Wednesday, February 21, 2007

Number of foster children rising, while number of foster parents remains the same

More open their homes, hearts
Kreimer, Peggy. Kentucky Post, Feb. 17, 2007, pg. A1.

The case of Marcus Fiesel, the 3-year-old autistic boy who died in a southern Ohio foster home last year, has increased awareness of the need for good foster homes in the region, and in Northern Kentucky has spurred an increase in families training to take in such children.

In Northern Kentucky, foster care inquiries jumped 26 percent in the weeks after Marcus' foster parents were arrested and charged in his death.

Several families who are completing training now said the tragedy prompted them to take action, said Debbie Kallmeyer, who oversees foster care recruitment for the state in eight Northern Kentucky counties.

There was a surge in inquiries in Hamilton County, too, said Brian Gregg, spokesman for the county's Jobs and Family Services department, but none of those families took the next step to become foster parents.

Marcus' case made headlines not only locally but nationally as a stunning story unfolded of murder and duplicity to try to cover up the crime.

His foster mother, Liz Carroll, went on trial this week on murder and other charges. She sparked a search that eventually mobilized hundreds of volunteers in and around Juilfs Park in Anderson Township, Ohio, in August in response to Carroll's claim that Marcus had gone missing after she fainted during an outing with him and her other children.

Police later said the boy actually had died more than a week earlier, after Carroll and her husband, David, left him bound in a blanket and packing tape and closed up in a closet in their Clermont County home while they attended a family reunion for two days in Northern Kentucky.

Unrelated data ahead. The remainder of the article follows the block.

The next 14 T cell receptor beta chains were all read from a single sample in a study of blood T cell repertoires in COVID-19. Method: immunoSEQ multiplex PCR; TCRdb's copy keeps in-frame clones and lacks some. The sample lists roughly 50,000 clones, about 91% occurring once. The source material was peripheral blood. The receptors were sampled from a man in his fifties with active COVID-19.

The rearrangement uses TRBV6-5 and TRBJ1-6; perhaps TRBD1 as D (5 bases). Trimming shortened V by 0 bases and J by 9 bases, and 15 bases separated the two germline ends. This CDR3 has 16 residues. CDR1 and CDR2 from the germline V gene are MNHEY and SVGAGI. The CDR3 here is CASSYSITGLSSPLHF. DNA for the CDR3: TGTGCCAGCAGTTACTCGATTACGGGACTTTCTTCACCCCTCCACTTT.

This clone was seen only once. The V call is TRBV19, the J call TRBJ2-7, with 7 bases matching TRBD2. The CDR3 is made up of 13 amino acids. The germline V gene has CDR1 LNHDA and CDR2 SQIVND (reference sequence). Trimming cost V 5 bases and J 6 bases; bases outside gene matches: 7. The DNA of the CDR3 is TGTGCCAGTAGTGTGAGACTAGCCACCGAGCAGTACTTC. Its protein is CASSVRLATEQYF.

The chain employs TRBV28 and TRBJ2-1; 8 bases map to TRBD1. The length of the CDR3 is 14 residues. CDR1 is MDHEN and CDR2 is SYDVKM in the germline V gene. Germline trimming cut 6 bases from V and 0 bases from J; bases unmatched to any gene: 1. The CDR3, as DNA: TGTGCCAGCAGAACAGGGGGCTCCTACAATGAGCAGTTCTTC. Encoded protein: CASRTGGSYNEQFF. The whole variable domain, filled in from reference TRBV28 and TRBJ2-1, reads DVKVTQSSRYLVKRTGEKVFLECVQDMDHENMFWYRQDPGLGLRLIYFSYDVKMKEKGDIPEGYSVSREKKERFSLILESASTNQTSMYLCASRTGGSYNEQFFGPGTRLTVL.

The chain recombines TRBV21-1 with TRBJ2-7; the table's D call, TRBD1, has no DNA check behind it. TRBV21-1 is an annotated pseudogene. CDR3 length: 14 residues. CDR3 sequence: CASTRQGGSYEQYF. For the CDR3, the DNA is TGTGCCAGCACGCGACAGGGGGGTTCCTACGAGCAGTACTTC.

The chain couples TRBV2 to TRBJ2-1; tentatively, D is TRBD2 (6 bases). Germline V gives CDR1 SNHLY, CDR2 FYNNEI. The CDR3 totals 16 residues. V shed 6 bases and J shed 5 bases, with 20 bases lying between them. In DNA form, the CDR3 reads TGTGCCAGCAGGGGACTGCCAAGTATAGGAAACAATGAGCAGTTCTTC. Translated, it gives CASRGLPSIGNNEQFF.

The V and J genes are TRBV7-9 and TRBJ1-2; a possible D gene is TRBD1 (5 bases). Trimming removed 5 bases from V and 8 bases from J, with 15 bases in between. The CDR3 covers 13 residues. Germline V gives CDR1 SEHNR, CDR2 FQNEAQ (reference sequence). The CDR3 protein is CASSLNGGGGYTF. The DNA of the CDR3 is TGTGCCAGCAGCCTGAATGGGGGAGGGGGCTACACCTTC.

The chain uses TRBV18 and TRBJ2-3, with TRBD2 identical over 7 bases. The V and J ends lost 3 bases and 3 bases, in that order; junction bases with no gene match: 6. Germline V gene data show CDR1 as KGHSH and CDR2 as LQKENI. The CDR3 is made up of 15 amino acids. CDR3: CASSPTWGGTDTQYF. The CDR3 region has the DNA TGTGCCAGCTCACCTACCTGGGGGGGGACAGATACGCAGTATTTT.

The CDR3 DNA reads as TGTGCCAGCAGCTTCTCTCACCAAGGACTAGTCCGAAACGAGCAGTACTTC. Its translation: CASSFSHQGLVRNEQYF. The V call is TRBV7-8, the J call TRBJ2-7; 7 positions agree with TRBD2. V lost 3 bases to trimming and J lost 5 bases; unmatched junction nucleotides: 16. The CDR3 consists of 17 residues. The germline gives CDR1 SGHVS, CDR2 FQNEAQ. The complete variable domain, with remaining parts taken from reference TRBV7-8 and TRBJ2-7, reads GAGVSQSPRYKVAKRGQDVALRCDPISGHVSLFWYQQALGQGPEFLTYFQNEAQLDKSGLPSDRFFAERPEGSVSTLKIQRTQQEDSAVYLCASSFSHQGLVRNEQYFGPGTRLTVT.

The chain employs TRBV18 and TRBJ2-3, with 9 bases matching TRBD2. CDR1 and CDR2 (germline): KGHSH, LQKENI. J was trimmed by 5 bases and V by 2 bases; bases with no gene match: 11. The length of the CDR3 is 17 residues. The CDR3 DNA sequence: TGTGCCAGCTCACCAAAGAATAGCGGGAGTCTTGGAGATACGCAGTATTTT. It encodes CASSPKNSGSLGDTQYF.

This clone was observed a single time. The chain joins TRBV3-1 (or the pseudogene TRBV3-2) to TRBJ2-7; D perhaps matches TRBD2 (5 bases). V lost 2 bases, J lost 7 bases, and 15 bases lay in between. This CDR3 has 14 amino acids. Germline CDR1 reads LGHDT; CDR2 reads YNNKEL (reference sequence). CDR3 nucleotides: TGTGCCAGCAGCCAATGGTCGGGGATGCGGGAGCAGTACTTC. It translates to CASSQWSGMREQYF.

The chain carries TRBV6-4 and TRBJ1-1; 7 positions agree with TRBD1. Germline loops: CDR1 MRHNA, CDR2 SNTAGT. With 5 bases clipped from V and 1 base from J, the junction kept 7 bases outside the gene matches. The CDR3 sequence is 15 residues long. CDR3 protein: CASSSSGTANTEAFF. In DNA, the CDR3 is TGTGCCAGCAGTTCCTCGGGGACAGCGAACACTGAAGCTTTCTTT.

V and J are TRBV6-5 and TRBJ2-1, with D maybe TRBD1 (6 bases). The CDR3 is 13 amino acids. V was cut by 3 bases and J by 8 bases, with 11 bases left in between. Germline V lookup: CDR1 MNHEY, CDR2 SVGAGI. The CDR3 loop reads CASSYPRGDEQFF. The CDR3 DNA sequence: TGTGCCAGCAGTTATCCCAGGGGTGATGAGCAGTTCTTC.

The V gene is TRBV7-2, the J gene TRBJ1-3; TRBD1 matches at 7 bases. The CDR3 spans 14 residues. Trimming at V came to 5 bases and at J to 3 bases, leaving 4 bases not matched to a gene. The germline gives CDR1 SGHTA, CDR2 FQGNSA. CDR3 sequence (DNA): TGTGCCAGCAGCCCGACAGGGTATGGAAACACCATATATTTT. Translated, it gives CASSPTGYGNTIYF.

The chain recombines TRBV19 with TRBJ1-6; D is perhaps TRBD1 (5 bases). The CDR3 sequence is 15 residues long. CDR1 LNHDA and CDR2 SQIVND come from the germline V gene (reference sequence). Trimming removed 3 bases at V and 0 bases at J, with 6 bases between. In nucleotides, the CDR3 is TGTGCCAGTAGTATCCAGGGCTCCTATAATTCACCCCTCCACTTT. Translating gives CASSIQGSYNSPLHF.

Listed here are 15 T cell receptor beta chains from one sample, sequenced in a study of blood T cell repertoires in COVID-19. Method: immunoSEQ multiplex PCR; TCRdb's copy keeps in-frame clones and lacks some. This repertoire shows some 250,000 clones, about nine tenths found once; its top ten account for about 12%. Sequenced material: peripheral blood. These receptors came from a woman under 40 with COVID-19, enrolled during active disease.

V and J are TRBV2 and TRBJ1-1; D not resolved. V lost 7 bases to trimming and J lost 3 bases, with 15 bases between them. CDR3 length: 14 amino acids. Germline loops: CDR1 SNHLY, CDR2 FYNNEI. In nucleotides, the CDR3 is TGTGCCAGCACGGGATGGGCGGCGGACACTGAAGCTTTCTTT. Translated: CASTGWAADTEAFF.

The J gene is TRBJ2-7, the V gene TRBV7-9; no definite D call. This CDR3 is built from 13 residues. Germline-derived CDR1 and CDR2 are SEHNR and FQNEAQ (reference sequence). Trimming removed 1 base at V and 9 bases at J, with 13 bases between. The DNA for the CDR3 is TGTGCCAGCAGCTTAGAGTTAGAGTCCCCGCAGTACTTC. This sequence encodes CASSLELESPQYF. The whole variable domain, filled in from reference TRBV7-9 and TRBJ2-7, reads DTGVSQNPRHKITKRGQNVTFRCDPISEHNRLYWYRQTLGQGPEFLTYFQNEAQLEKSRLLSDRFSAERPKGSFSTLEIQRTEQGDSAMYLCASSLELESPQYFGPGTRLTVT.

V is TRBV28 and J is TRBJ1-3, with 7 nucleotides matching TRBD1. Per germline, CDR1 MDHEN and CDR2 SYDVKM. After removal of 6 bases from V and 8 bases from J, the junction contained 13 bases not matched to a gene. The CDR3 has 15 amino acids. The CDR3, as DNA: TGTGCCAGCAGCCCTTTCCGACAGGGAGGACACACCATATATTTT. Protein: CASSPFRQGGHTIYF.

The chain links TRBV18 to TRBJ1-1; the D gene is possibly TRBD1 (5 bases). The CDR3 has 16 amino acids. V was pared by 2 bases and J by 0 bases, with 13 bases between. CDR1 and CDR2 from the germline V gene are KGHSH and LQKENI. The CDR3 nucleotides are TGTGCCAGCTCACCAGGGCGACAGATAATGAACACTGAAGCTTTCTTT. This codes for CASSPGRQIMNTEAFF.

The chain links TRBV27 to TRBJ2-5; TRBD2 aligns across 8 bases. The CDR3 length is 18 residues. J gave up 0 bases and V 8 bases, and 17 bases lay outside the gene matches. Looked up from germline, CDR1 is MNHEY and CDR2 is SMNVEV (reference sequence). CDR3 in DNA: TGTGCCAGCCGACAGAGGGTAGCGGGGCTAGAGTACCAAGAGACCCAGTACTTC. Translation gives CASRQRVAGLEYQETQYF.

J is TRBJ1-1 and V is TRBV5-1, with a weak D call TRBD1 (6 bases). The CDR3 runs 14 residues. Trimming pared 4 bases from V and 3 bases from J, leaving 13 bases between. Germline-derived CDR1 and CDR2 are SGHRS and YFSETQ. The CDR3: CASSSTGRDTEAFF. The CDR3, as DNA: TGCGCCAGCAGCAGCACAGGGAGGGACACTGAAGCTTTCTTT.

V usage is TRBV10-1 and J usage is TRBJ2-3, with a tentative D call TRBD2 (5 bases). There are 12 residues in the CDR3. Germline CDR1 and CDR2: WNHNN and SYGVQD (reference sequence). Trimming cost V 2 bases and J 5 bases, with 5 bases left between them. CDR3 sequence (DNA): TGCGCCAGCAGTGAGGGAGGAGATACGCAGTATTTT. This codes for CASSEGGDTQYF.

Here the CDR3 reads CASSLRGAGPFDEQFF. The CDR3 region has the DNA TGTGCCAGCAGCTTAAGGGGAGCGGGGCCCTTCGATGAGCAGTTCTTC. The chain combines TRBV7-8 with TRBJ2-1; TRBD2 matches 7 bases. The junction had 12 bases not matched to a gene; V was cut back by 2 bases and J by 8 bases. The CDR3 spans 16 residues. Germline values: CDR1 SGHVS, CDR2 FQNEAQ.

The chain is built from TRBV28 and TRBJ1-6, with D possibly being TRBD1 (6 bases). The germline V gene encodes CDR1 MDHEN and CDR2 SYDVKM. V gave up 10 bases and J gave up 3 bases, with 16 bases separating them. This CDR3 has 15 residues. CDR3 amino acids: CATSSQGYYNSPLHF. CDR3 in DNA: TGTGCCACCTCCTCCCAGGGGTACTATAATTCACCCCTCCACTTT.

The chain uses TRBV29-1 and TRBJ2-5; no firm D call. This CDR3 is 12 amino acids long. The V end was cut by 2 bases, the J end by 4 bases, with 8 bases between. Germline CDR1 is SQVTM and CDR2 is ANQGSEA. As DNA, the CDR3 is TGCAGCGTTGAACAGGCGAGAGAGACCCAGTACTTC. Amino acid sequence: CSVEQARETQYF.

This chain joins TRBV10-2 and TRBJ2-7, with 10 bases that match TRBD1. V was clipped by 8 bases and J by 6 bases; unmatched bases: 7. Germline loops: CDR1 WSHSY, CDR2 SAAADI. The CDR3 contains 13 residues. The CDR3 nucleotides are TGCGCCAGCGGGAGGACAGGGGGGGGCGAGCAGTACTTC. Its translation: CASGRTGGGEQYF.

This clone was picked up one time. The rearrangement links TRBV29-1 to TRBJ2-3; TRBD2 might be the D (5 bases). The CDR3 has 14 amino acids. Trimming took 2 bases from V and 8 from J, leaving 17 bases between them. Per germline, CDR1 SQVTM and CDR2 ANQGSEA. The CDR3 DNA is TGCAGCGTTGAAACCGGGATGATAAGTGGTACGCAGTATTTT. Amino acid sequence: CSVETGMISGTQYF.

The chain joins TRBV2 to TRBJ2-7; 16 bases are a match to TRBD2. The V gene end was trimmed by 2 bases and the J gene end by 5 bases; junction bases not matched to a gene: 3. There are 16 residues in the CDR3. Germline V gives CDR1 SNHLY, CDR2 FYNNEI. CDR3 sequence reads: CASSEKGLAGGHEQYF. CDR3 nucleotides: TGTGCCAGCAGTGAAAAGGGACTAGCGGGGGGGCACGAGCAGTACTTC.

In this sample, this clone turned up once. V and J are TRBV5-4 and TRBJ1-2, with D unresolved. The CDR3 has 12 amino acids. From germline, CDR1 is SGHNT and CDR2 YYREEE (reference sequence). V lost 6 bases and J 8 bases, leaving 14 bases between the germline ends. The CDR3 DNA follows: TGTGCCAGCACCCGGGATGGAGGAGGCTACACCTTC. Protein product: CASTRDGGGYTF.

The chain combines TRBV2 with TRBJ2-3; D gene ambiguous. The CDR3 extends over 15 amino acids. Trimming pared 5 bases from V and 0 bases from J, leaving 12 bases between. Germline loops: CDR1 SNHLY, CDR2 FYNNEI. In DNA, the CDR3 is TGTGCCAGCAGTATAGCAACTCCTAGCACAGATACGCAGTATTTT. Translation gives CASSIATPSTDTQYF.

David Carroll is scheduled to go on trial next month on the same charges his wife faces, plus gross abuse of a corpse, for allegedly burning the boy's body.

The Carrolls had been approved as foster parents by Lifeway for Youth, an agency that contracted with the state of Ohio to provide foster care.

Lifeway has since lost its Ohio license and transferred its Ohio holdings to another foster care agency.

Private agencies that do background checks and provide ongoing inspections, monitoring and support for foster families augment state foster care programs in Greater Cincinnati and Northern Kentucky.

A total of 771 children from Hamilton County are in foster care, with 324 children in 285 foster homes that are part of the Ohio state system in Hamilton County and another 447 children in a network of private foster homes.

In the eight Northern Kentucky counties, 435 children are in private or state foster homes. About 400 more are in large residential programs and institutions.

"We have some children who would be able to move from those residential settings, but we don't have the (foster) homes for them," said Kallmeyer.

"The greatest need is for people willing to parent teenagers and sibling groups."

Hamilton County is attacking that need with a new parent recruitment commercial it's launching on local television stations and cable programs next month, putting faces and voices to the child's side of foster care.

The fast-paced spot uses young actors from the School for Creative and Performing Arts in Cincinnati to voice the questions and worries of foster children.

"What's going to happen to me?"
"Who's going to be there for my graduation?"
"Are you listening?"
"Can you hear me?

The commercial focuses on the concerns of teens who have no safe home, no safe family, said John Cummings, acting manager of foster care and adoption recruitment for Hamilton County.

High school years can be difficult for anyone, but teens who have no family end up terribly alone, feeling no one cares what happens to them, and facing a future that is uncertain and frightening.

Most of those youths wouldn't be in foster care if they hadn't been abused or neglected by their natural families.

Their sense of isolation and desolation can be especially acute the closer they get to 18, when children generally "age out" of the foster system and end up truly alone in the world.

When most typical kids reach 18, their families are still there for them, Cummings said. They have someplace to come back to. They have someplace they belong. They have roots.

Joel Griffith, service region administrator for the Northern Kentucky Region of the Kentucky Cabinet for Families and Children, said teens who grow up in group residences have a hard time forging their own families because they haven't experienced a healthy family.